The Big Apple: Rentals hot, Hamptons too. More!

Employment posts gain in June, but jobless rate continues to stall

The city’s unemployment rate in June went to 8.7 percent from May’s 8.6 percent, the state Department of Labor reported.

The one-month rise was not itself a significant increase, but after falling consistently each month for nearly a year starting last spring, there have now been four consecutive months without a noticeable decline in the city’s jobless rate.

Most of the drop in the rate from its 10 percent peak has come not from significant job gains but as a result of discouraged job seekers leaving the work force.

The city added 51,400 private sector jobs in the 12 months ending in June. The 1.6 percent growth rate, “is pretty good by historical standards,” according to James Brown, principal economist at the labor department.

Rental rigmarole challenges prospective tenants

With a vacancy rate in Manhattan of under 1 percent, apartments sometimes rent in hours, not days or weeks. Good tenants are not that hard to find. On top of that, evicting problem tenants can be expensive and time-consuming.

So, as the New York Times observes, most landlords here require a lot of information.

They want to see a prospective tenant’s tax returns, pay stubs, bank statements, proof of employment, photo identification and, sometimes, reference letters from previous landlords.

Everyone will run a credit check (many Manhattan landlords look for a score above 700) and just about all, from big management firms to small-time landlords, want to know that your gross income is somewhere between 40 and 50 times the monthly rent.

Luxury sales in the East End Continue reading

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The Big Apple: Rents up, condo owners sinking

Luxury markets pulls up Q2 average price, though volume declines

Overall sales volume of condominiums and cooperative apartments in Manhattan has been off about 11 percent so far in the second quarter compared with same period last year, according to a Wall Street Journal analysis of the city’s data.

A year ago, the market was bouncing back strongly from the after-effects of the financial crisis.

Prices have remained flat. Data on closings show that median prices in the second quarter were 1.2 percent below prices during the year-earlier period, while average prices rose by 1.5 percent.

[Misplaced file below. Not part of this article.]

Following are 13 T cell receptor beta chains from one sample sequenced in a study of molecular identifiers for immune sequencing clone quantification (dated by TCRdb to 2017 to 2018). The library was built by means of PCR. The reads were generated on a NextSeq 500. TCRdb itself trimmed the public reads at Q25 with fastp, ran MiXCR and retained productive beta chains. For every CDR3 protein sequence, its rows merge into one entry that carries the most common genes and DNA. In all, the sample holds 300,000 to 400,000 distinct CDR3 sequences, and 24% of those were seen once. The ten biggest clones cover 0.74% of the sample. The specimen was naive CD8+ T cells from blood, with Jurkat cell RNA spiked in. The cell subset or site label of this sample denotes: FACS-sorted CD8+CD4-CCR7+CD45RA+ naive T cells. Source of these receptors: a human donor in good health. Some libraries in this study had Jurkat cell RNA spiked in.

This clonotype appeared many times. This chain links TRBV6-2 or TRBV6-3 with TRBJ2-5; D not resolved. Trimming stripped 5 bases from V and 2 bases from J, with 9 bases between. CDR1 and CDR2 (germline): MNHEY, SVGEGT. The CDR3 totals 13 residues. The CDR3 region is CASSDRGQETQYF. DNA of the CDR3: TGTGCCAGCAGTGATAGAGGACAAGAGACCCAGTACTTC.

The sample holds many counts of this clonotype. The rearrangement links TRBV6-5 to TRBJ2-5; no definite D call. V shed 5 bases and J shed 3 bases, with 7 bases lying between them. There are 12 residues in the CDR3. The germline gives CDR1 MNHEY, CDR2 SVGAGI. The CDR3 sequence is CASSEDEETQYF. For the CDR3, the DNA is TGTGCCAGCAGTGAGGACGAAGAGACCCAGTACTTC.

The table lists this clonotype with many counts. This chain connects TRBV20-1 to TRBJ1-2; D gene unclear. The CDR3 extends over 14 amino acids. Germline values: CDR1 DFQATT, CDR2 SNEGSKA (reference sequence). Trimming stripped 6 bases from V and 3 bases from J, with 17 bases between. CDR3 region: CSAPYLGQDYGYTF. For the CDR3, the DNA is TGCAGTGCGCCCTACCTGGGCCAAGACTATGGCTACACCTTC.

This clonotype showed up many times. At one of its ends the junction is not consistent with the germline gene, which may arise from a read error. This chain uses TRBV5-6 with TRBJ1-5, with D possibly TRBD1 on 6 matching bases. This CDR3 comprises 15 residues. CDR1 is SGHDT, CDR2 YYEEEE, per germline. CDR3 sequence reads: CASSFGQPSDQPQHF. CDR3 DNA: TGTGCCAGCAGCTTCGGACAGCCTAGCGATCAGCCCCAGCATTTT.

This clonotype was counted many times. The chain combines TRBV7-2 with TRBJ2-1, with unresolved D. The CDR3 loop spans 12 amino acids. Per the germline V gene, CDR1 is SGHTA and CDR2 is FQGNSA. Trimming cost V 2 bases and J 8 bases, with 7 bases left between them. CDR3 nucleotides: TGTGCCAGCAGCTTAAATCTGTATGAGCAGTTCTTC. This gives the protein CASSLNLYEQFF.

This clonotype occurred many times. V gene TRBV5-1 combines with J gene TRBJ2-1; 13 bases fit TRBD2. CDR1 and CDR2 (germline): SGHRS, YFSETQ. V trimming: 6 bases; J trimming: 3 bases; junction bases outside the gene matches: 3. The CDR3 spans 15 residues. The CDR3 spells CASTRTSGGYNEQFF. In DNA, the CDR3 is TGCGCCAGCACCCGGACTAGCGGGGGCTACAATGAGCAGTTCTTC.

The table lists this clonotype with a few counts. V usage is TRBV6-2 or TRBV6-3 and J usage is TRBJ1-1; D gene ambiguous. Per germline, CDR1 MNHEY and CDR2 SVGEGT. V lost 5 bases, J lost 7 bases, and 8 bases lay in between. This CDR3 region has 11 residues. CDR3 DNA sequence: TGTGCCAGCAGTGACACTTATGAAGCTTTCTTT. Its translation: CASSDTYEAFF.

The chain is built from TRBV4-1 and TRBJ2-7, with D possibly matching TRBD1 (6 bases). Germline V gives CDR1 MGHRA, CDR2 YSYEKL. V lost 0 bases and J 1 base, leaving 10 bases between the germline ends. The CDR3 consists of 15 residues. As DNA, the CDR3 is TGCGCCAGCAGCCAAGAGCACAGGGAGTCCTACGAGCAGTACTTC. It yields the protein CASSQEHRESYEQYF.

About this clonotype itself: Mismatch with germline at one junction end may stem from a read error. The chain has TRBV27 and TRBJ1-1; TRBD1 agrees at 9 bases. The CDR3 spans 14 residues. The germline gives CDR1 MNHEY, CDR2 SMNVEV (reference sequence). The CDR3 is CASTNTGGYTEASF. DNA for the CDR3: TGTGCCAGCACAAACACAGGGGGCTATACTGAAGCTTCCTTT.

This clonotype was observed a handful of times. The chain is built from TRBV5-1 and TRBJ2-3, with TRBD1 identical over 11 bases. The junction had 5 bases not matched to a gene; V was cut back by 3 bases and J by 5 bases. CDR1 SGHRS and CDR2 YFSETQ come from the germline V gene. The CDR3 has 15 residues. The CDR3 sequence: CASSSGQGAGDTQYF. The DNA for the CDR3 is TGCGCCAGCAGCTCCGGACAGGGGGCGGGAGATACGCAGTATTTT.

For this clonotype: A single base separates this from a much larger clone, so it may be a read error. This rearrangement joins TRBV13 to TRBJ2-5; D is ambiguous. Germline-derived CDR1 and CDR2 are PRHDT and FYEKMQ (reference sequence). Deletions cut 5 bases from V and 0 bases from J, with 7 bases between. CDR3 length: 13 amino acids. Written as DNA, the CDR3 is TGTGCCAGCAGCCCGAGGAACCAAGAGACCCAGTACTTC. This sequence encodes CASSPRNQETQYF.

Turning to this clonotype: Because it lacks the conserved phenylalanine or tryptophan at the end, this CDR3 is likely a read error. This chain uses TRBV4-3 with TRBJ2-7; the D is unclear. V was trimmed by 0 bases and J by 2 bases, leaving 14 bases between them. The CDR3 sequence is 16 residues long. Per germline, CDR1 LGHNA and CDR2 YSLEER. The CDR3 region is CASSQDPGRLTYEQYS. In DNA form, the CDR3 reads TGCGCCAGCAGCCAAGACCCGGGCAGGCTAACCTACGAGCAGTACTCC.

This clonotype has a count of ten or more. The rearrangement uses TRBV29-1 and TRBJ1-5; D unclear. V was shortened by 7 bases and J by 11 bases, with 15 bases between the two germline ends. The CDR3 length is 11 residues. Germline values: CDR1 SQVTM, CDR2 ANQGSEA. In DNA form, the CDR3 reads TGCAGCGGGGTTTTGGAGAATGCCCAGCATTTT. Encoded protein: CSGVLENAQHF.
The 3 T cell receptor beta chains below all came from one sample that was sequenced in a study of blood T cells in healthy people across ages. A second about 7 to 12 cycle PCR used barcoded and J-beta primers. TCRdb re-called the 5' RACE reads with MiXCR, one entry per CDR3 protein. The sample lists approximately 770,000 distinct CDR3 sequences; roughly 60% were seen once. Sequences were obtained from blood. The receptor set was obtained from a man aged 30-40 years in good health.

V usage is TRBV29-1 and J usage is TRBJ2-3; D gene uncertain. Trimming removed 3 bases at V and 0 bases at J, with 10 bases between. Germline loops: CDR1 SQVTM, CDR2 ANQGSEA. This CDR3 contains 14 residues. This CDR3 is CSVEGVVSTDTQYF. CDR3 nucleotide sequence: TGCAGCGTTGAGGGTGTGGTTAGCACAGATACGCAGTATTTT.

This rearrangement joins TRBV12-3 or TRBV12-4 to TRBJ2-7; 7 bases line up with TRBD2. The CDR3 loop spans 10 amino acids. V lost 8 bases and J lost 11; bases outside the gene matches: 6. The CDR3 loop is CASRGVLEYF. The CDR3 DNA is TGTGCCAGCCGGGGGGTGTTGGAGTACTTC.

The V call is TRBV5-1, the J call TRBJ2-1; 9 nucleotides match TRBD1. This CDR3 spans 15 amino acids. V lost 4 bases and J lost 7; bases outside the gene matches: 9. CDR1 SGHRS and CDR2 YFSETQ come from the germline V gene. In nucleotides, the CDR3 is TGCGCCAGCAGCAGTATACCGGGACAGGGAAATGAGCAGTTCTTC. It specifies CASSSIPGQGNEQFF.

The average price for a Manhattan apartment was about $1.39 million in the latest period. The figures are based on closings filed with the city as of 15 days before the end of each quarter.

Russians are invading Continue reading

The Big Apple: Area prices hold up pretty well

Hitting nine-year lows, prices of single-family homes in the region have held up better than elsewhere

Home prices in the New York area have hit their lowest level since the depths of the real estate downturn in mid-2009 and are now back to the averages of nine years ago, according to the latest data.

Since topping out in June 2006, home values in the metropolitan area have slid by more than 24 percent, according to the Standard & Poor’s Case-Shiller Home Price Index, which tracks the price of single-family homes.

Over the past year, through the end of March, prices continued to drop, falling 3.4 percent as weakness reentered the market in the wake of the expiration of the homebuyers’ tax credit.

“New York is still one of the healthier markets in the nation,” commented Maureen Maitland, who tracks housing for Standard & Poor’s. “The market is fairly compact, and there’s not much overbuilding, so the homes have retained some of their value.”

Summer rental market has begun, so rents are climbing in Manhattan

Rents for Manhattan apartments rose an average of 0.68 percent in May, according to the latest report from MNS, formerly the Real Estate Group of New York (TREGNY).

For doorman units, the increase was Continue reading